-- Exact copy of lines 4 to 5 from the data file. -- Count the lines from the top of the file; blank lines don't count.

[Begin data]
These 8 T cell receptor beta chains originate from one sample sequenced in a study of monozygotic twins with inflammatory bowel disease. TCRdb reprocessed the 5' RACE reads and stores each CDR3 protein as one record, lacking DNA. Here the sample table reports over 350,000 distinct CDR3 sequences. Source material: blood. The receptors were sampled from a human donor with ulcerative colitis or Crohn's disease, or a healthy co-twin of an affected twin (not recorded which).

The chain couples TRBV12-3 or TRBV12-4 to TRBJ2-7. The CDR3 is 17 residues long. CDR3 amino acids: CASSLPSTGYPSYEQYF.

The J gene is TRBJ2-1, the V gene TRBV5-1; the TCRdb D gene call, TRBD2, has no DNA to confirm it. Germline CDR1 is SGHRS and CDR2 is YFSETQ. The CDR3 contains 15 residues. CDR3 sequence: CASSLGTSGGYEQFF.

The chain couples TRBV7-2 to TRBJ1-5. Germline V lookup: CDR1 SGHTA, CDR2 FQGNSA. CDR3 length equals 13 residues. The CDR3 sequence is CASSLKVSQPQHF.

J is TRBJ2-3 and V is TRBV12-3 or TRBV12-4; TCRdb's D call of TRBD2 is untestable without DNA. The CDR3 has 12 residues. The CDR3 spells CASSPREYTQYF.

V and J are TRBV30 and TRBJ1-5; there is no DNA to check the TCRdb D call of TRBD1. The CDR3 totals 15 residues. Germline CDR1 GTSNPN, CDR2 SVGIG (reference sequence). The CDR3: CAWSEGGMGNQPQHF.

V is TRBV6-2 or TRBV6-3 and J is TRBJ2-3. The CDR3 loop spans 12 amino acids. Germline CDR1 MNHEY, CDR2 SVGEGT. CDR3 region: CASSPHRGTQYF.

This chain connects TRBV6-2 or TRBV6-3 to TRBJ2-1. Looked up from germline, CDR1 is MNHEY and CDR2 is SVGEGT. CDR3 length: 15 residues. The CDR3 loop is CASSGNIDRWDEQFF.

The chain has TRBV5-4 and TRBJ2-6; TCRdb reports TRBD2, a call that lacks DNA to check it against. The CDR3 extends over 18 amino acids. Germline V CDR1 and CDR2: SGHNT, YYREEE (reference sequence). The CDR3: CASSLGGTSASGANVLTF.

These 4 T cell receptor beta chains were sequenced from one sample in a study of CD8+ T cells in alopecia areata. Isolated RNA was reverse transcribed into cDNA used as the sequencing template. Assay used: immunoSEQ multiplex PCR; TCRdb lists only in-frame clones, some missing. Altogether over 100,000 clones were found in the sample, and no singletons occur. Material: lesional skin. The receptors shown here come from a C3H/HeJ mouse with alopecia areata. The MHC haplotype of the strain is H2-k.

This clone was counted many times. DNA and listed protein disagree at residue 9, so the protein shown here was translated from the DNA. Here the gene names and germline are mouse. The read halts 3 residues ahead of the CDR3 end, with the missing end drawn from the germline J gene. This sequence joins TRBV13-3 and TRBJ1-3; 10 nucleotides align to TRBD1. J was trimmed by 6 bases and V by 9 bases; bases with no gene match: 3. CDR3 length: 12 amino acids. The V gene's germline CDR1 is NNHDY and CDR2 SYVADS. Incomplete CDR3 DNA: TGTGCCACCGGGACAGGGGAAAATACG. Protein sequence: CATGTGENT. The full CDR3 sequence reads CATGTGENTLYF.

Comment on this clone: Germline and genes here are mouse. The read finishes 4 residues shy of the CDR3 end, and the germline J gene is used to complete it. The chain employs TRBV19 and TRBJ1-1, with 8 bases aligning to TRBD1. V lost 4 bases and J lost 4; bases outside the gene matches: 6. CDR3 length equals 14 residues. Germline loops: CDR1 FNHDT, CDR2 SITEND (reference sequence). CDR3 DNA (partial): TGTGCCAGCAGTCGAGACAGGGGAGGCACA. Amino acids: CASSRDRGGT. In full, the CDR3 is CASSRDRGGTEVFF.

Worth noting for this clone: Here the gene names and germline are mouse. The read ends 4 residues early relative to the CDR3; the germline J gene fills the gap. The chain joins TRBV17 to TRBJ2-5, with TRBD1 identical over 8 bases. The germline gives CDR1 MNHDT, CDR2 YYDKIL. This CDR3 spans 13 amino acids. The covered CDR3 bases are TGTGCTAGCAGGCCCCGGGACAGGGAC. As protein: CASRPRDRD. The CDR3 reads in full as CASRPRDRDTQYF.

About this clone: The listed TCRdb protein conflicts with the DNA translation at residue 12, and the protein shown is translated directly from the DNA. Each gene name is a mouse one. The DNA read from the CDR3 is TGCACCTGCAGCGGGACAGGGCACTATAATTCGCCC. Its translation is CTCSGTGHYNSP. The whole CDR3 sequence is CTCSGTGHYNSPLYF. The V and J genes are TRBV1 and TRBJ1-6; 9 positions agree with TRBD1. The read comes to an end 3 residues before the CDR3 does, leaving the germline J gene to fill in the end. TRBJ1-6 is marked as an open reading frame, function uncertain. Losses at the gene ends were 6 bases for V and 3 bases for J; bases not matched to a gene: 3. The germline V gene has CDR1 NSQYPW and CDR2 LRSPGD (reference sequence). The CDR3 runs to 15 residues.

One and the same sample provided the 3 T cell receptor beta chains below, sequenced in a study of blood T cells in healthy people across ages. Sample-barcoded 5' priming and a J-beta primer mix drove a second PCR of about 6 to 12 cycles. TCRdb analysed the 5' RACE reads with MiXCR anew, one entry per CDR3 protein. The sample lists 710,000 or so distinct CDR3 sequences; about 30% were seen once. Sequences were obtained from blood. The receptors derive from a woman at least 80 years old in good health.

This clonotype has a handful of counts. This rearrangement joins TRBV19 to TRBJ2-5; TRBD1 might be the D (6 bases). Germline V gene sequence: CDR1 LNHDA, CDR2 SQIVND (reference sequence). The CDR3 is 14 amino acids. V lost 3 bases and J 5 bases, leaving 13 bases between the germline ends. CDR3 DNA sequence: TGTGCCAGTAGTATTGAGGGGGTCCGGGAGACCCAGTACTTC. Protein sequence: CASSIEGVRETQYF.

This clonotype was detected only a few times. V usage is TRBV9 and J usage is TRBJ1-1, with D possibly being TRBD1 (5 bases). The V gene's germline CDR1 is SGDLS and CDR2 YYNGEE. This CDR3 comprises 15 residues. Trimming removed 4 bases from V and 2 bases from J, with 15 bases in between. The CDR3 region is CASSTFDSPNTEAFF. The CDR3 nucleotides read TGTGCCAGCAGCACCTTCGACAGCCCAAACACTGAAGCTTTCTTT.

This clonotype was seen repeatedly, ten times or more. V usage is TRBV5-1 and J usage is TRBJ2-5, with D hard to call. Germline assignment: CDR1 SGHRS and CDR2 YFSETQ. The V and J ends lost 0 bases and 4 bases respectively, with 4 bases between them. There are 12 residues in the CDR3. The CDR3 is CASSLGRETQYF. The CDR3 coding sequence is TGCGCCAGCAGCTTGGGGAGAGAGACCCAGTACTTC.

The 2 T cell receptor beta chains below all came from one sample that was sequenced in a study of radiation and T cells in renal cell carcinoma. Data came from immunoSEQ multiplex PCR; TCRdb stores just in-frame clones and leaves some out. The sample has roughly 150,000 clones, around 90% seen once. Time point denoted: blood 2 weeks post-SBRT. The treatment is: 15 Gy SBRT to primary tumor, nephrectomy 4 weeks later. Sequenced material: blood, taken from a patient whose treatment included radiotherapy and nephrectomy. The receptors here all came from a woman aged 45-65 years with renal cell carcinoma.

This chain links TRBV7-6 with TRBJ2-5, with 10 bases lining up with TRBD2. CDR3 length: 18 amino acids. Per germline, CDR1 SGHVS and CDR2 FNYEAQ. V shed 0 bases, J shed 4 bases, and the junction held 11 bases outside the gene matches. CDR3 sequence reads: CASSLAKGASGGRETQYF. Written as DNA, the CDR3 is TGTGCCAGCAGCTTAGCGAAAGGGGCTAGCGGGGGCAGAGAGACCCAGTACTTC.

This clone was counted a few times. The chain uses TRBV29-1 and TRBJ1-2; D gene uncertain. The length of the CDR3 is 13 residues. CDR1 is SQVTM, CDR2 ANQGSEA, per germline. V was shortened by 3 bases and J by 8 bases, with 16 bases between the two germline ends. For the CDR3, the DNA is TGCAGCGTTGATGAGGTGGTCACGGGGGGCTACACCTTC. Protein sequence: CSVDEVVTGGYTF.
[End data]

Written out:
The chain couples TRBV7-2 to TRBJ1-5. Germline V lookup: CDR1 SGHTA, CDR2 FQGNSA. CDR3 length equals 13 residues. The CDR3 sequence is CASSLKVSQPQHF.

J is TRBJ2-3 and V is TRBV12-3 or TRBV12-4; TCRdb's D call of TRBD2 is untestable without DNA. The CDR3 has 12 residues. The CDR3 spells CASSPREYTQYF.